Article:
The second is Emeline B. Nde from Cameroon.  In 2011, Emeline wrote her Masters thesis on the need for the Church to become involved with discipling business people. (This was before 
    DML was born.)  God had laid this on her heart and then He orchestrated us meeting in Abuja, Nigeria.

    Emeline has been working as a missionary for the last eighteen years as a church-planter, cross-cultural mission's coordinator and as a translator.  For the last twelve years, she has been working with Development Associates International (DAI) as the Administrator and MA Coordinator for Nigeria, International Facilitator in Uganda, a member of the DAI International Leadership Team, a graduate lecturer for the DAI MA program, and the director for DAI's work in Cameroon.

    Emeline has a teaching ministry that has taken her to university classrooms and conference centers in different parts of the world including India, Egypt, Rwanda, Sweden, and the USA.  As a lecturer and a seminar facilitator, she teaches servant leadership to Christian leaders in the Church and marketplace.  She is an author,  an associate pastor at Omega Gospel Mission in Washington DC,  as well as a doctoral student at Regent University in Virginia.  She has a passion to see Christians in different sectors of society equipped and empowered to do their work as ministry/worship unto the Lord.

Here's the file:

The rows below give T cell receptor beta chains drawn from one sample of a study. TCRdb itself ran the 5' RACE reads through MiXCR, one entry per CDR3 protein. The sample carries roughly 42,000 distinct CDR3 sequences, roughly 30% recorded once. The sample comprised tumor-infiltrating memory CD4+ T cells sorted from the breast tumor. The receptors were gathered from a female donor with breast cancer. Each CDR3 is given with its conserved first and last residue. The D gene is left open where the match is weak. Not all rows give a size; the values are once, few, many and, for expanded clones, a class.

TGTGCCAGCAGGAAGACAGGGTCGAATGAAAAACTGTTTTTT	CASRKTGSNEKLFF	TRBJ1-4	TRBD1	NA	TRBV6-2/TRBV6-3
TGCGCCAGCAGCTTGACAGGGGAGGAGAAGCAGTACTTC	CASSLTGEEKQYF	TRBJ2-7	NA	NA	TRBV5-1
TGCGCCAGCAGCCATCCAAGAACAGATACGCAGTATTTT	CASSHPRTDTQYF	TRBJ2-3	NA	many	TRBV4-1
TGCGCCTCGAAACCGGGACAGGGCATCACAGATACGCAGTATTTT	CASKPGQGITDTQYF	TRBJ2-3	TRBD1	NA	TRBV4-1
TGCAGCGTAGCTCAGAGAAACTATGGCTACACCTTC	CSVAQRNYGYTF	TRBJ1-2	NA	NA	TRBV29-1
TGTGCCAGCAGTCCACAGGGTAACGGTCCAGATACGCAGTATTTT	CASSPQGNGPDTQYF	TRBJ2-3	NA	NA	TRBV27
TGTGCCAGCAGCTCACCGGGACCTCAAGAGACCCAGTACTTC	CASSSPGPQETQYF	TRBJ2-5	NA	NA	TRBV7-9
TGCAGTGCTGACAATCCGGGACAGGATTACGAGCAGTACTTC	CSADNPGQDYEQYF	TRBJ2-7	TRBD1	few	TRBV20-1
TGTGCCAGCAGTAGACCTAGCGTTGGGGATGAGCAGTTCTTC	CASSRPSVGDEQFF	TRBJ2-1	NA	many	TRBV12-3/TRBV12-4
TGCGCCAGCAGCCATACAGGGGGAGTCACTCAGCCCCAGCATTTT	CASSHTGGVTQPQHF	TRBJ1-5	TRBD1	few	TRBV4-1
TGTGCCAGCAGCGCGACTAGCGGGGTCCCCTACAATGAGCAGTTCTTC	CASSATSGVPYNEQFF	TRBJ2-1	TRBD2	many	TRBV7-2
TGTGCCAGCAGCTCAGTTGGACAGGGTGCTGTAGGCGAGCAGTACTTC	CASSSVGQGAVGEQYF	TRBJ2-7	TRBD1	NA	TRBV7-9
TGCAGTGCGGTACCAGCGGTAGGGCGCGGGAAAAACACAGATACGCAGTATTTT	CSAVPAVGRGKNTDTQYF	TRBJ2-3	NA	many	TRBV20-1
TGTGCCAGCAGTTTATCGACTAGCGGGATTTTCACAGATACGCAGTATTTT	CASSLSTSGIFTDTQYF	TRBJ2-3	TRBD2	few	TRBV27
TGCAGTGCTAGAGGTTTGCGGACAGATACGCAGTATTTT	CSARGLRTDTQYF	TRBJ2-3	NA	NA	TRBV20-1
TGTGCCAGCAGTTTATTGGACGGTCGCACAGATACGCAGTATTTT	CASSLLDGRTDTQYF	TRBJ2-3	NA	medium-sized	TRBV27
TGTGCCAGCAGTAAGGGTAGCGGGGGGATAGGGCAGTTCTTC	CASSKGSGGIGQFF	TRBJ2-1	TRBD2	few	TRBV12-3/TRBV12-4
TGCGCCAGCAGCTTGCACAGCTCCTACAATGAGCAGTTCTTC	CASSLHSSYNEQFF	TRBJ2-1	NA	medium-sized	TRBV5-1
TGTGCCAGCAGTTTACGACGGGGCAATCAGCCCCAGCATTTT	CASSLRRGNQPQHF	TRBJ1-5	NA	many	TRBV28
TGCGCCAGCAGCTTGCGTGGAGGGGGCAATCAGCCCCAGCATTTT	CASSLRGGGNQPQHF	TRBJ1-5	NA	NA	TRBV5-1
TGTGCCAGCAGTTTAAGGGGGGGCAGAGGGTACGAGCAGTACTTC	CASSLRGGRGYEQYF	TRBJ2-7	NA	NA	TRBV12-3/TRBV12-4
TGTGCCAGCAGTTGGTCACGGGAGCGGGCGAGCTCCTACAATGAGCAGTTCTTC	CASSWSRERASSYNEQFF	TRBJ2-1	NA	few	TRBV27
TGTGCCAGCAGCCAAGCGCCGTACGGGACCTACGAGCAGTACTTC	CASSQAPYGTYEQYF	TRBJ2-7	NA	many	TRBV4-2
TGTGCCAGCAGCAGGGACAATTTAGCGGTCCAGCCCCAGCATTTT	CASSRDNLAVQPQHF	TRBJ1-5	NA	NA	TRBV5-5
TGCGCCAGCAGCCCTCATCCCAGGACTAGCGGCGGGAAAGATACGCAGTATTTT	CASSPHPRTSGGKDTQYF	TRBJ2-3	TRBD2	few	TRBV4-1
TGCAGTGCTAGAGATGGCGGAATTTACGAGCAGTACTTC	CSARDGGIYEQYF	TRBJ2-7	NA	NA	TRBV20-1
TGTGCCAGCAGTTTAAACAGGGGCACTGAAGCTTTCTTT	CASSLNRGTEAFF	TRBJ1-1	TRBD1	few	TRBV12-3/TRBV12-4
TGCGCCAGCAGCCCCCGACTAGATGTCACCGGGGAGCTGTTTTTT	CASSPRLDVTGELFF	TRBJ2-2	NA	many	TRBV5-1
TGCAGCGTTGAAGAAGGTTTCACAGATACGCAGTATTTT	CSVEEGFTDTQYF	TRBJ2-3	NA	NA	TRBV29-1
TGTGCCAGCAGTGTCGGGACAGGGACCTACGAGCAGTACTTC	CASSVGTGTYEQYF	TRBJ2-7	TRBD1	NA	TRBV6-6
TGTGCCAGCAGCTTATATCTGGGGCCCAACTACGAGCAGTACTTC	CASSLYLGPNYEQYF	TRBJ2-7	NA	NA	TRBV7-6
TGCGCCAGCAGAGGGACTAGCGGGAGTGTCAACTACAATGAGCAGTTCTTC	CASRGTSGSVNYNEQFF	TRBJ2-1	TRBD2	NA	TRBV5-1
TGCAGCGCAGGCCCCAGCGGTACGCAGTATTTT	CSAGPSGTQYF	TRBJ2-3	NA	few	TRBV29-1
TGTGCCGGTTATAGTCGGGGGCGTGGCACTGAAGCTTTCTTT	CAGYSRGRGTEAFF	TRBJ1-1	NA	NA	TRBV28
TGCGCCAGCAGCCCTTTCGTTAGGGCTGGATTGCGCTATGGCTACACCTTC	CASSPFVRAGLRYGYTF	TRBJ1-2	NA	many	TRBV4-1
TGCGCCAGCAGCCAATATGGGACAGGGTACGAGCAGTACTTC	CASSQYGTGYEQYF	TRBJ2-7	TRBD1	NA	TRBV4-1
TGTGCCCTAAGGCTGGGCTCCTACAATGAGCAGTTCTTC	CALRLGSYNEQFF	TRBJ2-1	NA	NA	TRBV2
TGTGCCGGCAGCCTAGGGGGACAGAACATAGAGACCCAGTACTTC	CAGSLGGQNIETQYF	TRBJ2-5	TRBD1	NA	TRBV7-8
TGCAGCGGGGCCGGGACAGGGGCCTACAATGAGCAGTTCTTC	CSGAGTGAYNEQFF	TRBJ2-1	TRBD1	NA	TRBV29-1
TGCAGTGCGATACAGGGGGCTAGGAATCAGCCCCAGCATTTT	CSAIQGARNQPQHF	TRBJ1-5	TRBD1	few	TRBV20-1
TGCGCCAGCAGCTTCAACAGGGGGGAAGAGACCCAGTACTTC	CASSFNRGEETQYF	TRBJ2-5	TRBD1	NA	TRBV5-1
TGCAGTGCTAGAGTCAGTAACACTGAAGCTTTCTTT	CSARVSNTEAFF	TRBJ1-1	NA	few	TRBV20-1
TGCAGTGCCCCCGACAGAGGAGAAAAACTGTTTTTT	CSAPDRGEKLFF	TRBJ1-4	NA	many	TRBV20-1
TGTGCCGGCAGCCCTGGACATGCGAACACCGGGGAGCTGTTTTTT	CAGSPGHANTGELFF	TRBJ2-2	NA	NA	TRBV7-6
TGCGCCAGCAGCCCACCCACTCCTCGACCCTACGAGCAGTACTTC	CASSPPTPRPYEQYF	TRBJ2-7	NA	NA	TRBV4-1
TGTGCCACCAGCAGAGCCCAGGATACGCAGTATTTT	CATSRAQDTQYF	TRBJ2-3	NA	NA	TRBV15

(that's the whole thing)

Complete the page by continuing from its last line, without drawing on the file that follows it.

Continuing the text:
The third person is Steve Kennedy from the United Kingdom. Steve has been a Christian for over forty years and is active in his local church where he is licensed to minister.  He received the call to missions in the latter part of 2015 when he acted on an invitation to go overseas and visit the West African country of Sierra Leone.  This was the first of several visits there.  Steve retired from British education in December 2017 and began to do more visits to other nations in January 2018.  He has since been to Eastern Europe and the African continent to support and serve churches and other missionaries.  For over thirty years Steve has been happily married to Dawn and they are the proud parents of two grown daughters, Abigail and Naomi.  Steve has a special interest in intercessory prayer; he founded and ran a school of intercessory prayer for over ten years.

    Steve Kennedy got to know Dr. Walker many years ago when they served together for a period of time in Israel. They recently met up again, and last year Steve felt led to start International Christian Ministries in the United Kingdom.  Steve has accompanied us on a number of trips and is especially passionate about Discipling Marketplace Leaders. He has a passion for prayer and prophetic ministry and will join us as the DML Prayer Team Coordinator, helping each of our teams to be covered in prayer, and uniting us regularly to pray together.